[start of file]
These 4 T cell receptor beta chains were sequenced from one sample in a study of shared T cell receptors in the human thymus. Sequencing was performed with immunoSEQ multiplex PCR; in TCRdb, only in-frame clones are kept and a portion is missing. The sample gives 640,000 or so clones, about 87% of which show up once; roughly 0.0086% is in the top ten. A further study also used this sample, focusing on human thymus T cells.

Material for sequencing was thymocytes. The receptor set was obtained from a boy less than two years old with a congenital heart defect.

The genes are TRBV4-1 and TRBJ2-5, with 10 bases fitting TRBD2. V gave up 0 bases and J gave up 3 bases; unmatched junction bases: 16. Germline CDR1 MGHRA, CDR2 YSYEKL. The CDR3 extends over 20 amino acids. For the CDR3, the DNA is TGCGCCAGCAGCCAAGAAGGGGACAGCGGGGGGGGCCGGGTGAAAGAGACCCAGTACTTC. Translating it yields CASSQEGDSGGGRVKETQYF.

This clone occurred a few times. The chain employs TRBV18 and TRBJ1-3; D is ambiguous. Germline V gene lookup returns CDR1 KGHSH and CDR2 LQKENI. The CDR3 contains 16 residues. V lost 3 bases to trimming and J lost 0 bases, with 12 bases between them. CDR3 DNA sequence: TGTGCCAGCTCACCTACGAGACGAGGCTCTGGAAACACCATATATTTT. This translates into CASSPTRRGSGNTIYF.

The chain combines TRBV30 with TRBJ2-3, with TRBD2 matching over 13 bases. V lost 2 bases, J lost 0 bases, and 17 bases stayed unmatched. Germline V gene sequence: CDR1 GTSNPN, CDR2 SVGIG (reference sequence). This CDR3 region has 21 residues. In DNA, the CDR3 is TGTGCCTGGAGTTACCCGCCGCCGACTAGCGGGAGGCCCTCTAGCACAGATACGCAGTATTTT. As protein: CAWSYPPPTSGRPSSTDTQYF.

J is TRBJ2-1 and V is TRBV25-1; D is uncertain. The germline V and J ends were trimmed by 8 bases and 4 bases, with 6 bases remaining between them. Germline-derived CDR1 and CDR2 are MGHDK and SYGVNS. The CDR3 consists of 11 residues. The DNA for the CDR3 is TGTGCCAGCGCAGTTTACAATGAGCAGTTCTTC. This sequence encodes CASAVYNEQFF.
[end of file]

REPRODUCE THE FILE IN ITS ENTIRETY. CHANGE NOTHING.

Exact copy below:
These 4 T cell receptor beta chains were sequenced from one sample in a study of shared T cell receptors in the human thymus. Sequencing was performed with immunoSEQ multiplex PCR; in TCRdb, only in-frame clones are kept and a portion is missing. The sample gives 640,000 or so clones, about 87% of which show up once; roughly 0.0086% is in the top ten. A further study also used this sample, focusing on human thymus T cells.

Material for sequencing was thymocytes. The receptor set was obtained from a boy less than two years old with a congenital heart defect.

The genes are TRBV4-1 and TRBJ2-5, with 10 bases fitting TRBD2. V gave up 0 bases and J gave up 3 bases; unmatched junction bases: 16. Germline CDR1 MGHRA, CDR2 YSYEKL. The CDR3 extends over 20 amino acids. For the CDR3, the DNA is TGCGCCAGCAGCCAAGAAGGGGACAGCGGGGGGGGCCGGGTGAAAGAGACCCAGTACTTC. Translating it yields CASSQEGDSGGGRVKETQYF.

This clone occurred a few times. The chain employs TRBV18 and TRBJ1-3; D is ambiguous. Germline V gene lookup returns CDR1 KGHSH and CDR2 LQKENI. The CDR3 contains 16 residues. V lost 3 bases to trimming and J lost 0 bases, with 12 bases between them. CDR3 DNA sequence: TGTGCCAGCTCACCTACGAGACGAGGCTCTGGAAACACCATATATTTT. This translates into CASSPTRRGSGNTIYF.

The chain combines TRBV30 with TRBJ2-3, with TRBD2 matching over 13 bases. V lost 2 bases, J lost 0 bases, and 17 bases stayed unmatched. Germline V gene sequence: CDR1 GTSNPN, CDR2 SVGIG (reference sequence). This CDR3 region has 21 residues. In DNA, the CDR3 is TGTGCCTGGAGTTACCCGCCGCCGACTAGCGGGAGGCCCTCTAGCACAGATACGCAGTATTTT. As protein: CAWSYPPPTSGRPSSTDTQYF.

J is TRBJ2-1 and V is TRBV25-1; D is uncertain. The germline V and J ends were trimmed by 8 bases and 4 bases, with 6 bases remaining between them. Germline-derived CDR1 and CDR2 are MGHDK and SYGVNS. The CDR3 consists of 11 residues. The DNA for the CDR3 is TGTGCCAGCGCAGTTTACAATGAGCAGTTCTTC. This sequence encodes CASAVYNEQFF.